State watchful for voter fraud

Published 12:00 am Sunday, November 5, 2000

Staff Writer

Nov. 4, 2000 10 PM

The Offices of the Attorney General and Secretary of State will answer questions, examine any allegations of election fraud and actively investigate any documented instances of wrongdoing in the Nov. 7 general election.

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In an effort to do so, toll-free hotlines have been established to assist citizens and election officials with any problems or inquiries.

The Office of Attorney General will assign an attorney specializing in election law to a hotline to meet the increased need during election week ­ Tuesday through Thursday.

Citizens may call the Attorney General’s office at 1-800-831-8814 or the Secretary of State’s Office at 1-800-274-VOTE (8683).

Both offices are preparing to respond to any public confusion or anxiety about voting practices in Alabama at this time, providing a base of information and reassuring citizens that serious well-founded reports of election fraud will not be ignored.

"We want to ensure that this election is conducted in an honest manner that is fair to all voters," Attorney General Bill Pryor said. "If someone brings us concerns about improprieties they believe are occurring, I promise that we will review them and take any appropriate action without regard to party, race or any other classification. I commit this office to investigate and prosecute any fraudulent acts that would interfere with the integrity of a ballot box."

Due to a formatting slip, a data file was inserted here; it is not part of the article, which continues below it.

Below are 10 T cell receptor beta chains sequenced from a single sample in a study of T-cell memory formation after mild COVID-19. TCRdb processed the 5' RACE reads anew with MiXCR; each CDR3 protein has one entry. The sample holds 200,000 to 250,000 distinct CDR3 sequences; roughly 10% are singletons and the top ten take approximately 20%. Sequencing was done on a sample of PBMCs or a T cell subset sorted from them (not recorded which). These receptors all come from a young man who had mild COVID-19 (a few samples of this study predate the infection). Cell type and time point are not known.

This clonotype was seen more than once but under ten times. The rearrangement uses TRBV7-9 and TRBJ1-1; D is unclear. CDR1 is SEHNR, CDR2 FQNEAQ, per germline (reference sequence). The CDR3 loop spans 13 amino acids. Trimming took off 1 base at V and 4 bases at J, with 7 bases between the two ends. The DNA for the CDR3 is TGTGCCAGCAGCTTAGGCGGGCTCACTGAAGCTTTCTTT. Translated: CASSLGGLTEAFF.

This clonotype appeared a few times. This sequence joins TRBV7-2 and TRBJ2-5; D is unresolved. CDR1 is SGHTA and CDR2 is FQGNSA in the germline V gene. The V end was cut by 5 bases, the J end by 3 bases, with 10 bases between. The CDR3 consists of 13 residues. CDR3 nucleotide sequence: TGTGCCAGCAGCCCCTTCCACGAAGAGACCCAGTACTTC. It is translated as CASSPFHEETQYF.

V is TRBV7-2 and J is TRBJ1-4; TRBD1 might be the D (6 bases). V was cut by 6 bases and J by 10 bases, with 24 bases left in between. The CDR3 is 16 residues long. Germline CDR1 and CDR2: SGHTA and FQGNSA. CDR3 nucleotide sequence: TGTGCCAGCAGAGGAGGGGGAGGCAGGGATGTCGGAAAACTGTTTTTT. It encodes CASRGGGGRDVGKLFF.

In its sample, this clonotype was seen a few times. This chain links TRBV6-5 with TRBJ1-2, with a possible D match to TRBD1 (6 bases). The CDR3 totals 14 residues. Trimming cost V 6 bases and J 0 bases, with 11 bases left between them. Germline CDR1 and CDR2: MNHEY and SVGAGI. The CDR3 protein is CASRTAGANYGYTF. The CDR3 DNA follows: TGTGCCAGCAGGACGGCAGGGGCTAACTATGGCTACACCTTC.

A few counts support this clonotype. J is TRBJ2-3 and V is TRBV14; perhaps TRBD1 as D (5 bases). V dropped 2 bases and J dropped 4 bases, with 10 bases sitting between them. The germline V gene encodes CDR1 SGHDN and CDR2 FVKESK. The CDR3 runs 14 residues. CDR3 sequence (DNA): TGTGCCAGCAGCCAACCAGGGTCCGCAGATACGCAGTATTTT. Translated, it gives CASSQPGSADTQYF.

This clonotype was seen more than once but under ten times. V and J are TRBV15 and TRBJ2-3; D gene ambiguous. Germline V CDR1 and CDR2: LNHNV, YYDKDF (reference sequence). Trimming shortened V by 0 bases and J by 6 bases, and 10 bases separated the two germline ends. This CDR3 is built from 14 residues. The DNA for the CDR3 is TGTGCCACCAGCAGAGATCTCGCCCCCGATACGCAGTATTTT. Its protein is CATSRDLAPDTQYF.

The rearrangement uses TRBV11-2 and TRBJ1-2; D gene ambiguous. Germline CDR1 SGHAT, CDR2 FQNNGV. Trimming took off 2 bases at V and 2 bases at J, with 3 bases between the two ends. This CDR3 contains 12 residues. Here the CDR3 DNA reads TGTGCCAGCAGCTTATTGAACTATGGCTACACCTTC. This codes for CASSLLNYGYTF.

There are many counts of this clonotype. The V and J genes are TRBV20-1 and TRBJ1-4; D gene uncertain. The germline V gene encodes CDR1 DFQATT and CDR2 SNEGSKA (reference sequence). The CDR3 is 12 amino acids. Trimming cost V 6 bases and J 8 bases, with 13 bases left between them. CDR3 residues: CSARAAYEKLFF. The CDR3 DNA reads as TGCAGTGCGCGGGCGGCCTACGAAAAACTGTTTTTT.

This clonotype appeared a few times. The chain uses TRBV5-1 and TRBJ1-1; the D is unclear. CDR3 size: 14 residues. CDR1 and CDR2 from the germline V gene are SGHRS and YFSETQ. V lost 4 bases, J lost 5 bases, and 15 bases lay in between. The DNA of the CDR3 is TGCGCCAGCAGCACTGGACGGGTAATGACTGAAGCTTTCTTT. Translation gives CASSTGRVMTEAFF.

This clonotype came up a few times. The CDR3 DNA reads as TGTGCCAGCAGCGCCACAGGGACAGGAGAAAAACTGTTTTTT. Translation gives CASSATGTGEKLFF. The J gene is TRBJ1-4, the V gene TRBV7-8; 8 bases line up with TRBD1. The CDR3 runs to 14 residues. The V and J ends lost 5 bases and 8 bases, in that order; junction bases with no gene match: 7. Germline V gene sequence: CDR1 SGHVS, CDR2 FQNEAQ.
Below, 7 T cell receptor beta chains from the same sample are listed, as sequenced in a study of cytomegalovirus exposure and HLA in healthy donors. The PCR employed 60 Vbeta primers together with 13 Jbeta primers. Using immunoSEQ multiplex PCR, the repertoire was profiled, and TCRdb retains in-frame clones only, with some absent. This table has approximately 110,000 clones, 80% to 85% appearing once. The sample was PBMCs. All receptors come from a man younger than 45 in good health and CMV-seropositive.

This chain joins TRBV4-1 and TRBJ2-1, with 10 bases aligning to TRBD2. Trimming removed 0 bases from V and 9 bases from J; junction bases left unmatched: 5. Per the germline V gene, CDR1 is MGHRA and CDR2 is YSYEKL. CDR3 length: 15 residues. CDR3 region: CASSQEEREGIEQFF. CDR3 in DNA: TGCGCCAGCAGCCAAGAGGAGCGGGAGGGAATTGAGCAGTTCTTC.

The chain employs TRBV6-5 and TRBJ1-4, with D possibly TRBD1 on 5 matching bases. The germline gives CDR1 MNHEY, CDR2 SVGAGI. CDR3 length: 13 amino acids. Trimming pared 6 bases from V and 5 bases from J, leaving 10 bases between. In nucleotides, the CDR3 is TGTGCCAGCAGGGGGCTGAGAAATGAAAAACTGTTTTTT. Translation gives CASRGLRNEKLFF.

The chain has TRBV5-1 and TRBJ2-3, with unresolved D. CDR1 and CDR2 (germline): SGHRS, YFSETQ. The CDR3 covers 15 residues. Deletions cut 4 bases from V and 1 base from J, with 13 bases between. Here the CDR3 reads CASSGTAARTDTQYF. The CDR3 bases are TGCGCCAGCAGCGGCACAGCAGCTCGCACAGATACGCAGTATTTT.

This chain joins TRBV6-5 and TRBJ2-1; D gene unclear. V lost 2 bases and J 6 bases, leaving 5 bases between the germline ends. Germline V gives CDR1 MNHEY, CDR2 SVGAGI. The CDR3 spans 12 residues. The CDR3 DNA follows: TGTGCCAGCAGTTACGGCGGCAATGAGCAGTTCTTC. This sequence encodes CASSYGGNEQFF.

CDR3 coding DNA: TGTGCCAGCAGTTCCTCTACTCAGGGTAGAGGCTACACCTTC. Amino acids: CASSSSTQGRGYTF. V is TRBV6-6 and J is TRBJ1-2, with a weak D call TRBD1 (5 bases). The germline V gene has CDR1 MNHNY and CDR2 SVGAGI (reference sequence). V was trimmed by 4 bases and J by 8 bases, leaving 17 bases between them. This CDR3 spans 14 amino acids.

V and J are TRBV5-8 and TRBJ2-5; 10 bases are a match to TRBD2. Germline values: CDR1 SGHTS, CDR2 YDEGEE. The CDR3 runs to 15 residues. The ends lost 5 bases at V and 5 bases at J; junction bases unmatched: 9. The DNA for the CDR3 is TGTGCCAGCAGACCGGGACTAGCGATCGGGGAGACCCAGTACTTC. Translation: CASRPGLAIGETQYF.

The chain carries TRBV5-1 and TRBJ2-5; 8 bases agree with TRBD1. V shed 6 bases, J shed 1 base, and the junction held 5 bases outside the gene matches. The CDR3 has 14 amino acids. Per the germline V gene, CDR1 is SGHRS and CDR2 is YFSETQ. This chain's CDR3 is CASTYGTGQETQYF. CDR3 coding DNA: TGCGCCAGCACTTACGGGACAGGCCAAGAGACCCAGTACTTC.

The Attorney General has worked with the U.S. Attorney for the Northern District of Alabama and the Federal Bureau of Investigation in join prosecutions to clean up massive voter fraud in west Alabama, convicting public officials and candidates for improper voting practices in the 1994 general election in Greene County.

Currently, cases of conspiracy to commit voter fraud by using money and liquor to buy votes in the June 2000 Winston County Republican Primary are being prosecuted. Two defendants, including a circuit clerk, have pleaded guilty to federal voter fraud charges and, last week, a district judge pleaded guilty to violating state election law disclosure requirements. The seven remaining defendants, including the sheriff and candidates for the board of education and county commission, are scheduled for trial in federal court next week.

Pryor said the prosecutions "have helped remove the stain of abusive voting practices and voter fraud that Alabama has borne for too long," and vowed to remain vigilant in his enforcement of state election laws.

"There is no greater responsibility of elected officials than to ensure that our elections are honest and fair," Secretary of State Jim Bennett said.

He said the hotlines will provide citizens of Alabama "with an open communication to their elected officials."

Both Pryor and Bennett emphasized continuing efforts to enforce absentee ballot statutes. The law requires absentee ballots be witnessed by two adults or be notarized in order to be counted as a legal ballot.